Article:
Extreme Action dancers toy with physics in performance

Last Thursday, the Streb Extreme Action dance company presented its show, Forces, on the MainStage of the ’62 Center for Theatre and Dance.

The dancers of the Streb company demonstrate their gravity-defying choreography before the expectant MainStage crowd.

The Brooklyn-based group wowed the audience with daring feats of strength, timing and flexibility as it used the laws of physics as tools for movement. Given that Forces was a highly anticipated event around campus, it was unsurprising that the MainStage was nearly completely sold out, with many  students and Williamstown residents still hoping for tickets the night of the show.

From the very beginning, it was made clear that this was no ordinary dance performance. As the audience got settled in, short videos projected on stage introducing each dancer, giving information on their hometowns and dance experience. The videos helped to personalize each performer, fostering an intimate feeling even in such a large performance space; they lent audience members a point of connection to the seemingly distant dancers. In an interesting twist, the announcer proclaimed that the audience was allowed, and in fact encouraged, to take pictures and record videos of the performance. Though this may seem like a strange thing to do at a relatively formal performance, in the age of YouTube the dance company can benefit greatly from the free publicity. In fact, camera-friendly would be an understatement of Streb’s vibe; in a true visual spectacle, the dancers wore brightly-colored spandex costumes that allowed them to move completely freely, and the dances were set to loud, mostly electronic music.

The nearly two-hour production consisted of 13 individually named dances, each with unique props and choreography. The show was also punctuated by a 15-minute intermission after the first six dances.

In “Shake,” the first dance, the dancers simply vibrated and convulsed their bodies while standing in a straight line until a bowling ball fell seemingly from the ceiling onto a large cinderblock. This dramatic start to the show was only a taste of the amazing dancing that followed. In “Impact,” a significantly longer piece, the dancers hurled themselves onto a clear plastic board, posing as they hit for dramatic effect. As time passed, the choreography became increasingly complicated, with the performers using each other’s body weight to execute moves, like appearing to slide down the perfectly upright board. Another memorable piece was “Fall,” in which the dancers climbed up onto a slowly rising beam, only to jump off onto a mattress that had been set up on stage. In the final moments, the beam was so high that the audience could not see the dancer’s upper body, as she was elevated beyond the curtains. This piece once again broke down the fourth wall, as an announcer called on the audience to encourage the dancer to jump.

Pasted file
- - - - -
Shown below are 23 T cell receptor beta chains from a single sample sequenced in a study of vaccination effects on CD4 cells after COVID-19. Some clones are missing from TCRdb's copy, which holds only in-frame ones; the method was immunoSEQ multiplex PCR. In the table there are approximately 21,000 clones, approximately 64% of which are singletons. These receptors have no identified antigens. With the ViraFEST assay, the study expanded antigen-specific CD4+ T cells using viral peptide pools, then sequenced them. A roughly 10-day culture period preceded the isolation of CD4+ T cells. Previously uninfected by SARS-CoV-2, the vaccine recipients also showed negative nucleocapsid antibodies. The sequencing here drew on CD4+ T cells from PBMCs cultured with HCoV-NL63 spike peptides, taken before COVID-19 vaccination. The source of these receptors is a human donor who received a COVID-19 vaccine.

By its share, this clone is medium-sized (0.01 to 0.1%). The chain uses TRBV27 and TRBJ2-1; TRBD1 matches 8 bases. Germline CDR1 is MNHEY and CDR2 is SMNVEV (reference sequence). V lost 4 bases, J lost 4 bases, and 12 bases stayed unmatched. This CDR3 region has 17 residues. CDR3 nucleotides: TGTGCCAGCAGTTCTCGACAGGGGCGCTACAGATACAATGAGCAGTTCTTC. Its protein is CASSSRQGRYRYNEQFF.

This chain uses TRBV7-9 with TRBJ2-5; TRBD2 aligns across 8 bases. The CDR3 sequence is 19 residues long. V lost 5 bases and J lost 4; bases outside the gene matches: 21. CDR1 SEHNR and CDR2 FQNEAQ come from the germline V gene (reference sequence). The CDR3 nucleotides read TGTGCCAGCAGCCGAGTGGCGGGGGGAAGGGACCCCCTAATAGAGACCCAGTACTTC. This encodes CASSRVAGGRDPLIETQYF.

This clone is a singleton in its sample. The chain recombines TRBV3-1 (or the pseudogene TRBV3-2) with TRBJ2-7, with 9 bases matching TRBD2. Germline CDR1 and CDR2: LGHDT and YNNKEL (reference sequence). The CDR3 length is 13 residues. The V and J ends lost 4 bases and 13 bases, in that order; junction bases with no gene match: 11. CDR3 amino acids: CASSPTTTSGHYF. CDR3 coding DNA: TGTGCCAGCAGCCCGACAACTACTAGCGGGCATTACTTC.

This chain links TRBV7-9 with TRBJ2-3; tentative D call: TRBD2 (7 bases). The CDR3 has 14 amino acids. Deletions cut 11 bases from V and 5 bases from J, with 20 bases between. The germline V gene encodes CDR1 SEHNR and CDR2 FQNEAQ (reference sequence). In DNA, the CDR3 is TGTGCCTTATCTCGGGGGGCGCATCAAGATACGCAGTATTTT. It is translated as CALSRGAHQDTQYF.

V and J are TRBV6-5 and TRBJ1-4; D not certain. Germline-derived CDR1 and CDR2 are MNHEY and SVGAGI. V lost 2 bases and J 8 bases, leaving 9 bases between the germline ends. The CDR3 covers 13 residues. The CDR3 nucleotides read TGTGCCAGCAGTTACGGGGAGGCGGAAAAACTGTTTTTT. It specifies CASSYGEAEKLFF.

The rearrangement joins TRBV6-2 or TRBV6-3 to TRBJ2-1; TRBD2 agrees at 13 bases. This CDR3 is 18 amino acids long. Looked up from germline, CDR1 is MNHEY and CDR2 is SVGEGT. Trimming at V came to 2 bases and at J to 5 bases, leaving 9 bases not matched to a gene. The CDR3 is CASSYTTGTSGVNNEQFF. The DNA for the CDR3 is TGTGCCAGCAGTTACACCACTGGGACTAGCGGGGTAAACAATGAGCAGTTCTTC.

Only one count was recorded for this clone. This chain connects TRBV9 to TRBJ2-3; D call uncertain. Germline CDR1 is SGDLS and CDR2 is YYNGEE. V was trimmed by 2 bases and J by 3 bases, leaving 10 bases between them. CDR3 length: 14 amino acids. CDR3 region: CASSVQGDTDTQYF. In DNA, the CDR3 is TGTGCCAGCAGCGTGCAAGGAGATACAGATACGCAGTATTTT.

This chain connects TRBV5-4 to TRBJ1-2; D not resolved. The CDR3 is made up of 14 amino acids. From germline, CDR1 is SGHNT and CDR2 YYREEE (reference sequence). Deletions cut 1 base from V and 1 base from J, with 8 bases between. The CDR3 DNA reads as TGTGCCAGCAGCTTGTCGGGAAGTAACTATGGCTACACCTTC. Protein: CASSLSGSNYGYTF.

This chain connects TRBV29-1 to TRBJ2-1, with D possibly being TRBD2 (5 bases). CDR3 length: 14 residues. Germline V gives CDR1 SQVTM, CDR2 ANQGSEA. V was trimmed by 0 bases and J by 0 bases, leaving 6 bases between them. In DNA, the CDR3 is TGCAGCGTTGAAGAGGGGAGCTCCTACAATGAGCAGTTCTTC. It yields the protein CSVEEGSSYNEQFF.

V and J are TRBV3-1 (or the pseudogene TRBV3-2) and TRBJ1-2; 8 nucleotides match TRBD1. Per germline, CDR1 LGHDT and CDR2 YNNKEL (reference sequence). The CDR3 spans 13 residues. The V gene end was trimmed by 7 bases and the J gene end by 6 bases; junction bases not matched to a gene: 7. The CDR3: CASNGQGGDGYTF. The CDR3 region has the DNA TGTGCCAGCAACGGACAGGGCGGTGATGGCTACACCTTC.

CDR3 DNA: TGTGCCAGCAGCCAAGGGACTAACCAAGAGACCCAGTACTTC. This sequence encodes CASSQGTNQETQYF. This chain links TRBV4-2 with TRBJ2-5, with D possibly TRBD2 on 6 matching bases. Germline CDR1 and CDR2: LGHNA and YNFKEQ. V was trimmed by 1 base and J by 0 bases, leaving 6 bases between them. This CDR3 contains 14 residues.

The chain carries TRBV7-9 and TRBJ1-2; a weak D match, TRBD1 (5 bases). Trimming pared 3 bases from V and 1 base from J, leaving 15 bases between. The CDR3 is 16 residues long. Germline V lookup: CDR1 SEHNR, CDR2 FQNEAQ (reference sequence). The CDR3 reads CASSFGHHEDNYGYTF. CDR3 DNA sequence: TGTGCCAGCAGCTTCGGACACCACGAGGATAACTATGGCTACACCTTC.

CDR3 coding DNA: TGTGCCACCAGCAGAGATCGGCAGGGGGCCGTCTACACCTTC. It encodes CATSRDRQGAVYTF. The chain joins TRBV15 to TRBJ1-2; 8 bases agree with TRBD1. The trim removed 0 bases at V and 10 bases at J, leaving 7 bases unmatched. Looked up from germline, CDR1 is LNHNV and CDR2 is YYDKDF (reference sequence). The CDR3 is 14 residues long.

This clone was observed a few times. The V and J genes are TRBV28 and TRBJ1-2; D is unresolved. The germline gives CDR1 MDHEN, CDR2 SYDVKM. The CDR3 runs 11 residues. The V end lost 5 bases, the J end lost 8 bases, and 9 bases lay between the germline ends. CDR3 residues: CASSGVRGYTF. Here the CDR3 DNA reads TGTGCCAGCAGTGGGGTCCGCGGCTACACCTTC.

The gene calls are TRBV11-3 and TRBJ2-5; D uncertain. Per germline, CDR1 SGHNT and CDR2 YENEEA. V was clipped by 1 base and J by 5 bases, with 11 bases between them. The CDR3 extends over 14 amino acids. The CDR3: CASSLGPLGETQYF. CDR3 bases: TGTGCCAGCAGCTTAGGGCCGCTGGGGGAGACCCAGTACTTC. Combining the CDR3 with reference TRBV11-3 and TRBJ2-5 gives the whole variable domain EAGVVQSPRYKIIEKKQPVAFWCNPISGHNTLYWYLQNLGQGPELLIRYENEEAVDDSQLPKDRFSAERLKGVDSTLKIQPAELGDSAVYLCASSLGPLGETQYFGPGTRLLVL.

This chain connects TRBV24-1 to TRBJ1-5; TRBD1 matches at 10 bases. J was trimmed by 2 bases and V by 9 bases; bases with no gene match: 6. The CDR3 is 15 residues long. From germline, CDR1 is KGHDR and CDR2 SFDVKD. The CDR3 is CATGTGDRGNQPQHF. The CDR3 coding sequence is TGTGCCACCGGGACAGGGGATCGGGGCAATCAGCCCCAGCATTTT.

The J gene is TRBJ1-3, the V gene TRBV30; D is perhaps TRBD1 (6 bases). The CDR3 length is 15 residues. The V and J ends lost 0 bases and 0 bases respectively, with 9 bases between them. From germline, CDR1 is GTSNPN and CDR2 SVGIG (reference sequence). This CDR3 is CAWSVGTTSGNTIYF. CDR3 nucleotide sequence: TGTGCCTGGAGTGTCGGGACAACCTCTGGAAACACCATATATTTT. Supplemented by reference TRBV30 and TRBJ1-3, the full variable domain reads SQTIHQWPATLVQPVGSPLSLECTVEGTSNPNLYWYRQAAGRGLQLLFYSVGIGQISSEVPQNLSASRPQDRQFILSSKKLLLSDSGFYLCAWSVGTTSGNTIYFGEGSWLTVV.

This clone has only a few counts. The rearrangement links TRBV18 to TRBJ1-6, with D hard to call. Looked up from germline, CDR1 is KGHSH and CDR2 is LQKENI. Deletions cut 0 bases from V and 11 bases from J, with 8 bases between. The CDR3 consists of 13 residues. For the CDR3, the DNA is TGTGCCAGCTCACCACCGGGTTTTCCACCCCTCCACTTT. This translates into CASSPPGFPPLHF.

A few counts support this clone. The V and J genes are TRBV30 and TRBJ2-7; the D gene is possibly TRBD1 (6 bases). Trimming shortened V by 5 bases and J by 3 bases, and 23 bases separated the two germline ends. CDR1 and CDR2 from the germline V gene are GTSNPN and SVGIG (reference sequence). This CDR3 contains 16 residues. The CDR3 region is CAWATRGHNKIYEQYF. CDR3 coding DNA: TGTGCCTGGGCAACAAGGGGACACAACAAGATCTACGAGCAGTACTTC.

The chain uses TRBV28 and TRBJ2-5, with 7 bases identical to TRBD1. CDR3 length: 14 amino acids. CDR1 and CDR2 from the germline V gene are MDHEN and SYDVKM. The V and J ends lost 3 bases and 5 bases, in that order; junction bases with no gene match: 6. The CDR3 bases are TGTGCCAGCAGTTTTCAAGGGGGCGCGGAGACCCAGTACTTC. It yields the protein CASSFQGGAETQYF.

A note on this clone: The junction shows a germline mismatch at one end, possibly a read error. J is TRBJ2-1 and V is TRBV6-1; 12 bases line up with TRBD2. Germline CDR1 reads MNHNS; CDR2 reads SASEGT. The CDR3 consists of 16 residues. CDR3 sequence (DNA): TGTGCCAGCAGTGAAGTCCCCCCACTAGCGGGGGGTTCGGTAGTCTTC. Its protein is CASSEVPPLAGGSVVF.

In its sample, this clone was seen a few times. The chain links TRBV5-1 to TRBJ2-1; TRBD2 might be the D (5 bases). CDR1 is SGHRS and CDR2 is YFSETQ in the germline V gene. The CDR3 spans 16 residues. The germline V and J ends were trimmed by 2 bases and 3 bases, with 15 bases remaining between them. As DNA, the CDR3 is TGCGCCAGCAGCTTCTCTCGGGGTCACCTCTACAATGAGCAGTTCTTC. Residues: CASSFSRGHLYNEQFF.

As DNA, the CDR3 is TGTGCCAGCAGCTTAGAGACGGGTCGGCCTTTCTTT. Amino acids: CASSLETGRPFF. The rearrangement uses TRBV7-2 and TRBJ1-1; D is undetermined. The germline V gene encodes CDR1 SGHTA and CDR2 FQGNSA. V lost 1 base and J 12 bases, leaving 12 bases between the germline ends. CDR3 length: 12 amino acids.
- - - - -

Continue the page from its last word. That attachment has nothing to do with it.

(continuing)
Later on, the drama continued with “Writhe,” in which the audience viewed one lone performer seemingly trapped in a box suspended high above the stage. She appeared to be struggling to get out of the box, yet her movements were also graceful and deliberate. The performance ended with the dancer falling out of the box onto a mattress on stage.

Appropriately, the final dance, “Invisible Forces,” was perhaps the most dramatic of all. It featured an enormous pendulum-like structure swinging as dancers leapt on and off of it. There was a large circular space in which one dancer could walk, jump and tumble, much like a hamster wheel. The dancers would toy with the distribution of weight in order to make the pendulum swing faster or slower, and would often leap off in a dramatic fashion as the pendulum reached its highest point. The entire performance was absolutely spellbinding, and kept audience members mesmerized throughout.

After every few dances, the audience would see short videos of the company’s founder, Elizabeth Streb, in an interview setting, discussing the nature of her dances and the importance of her work. More than a choreographer, Streb considers herself to be an “action architect.” She constantly tries to push boundaries, and looks for “where [she] hasn’t been spatially.” Fascinated by movement, she proclaimed that there is “nothing more complex than walking.” Again, these videos broke down the barrier between the show and the audience, allowing them to get a better idea of what exactly they were seeing and how best to understand it. Through these videos, it became clear that the performance on stage was more than dance – it was a study of movement, gravity, flight and weight. It serves as a sign of good things to come this year at the ’62 Center.

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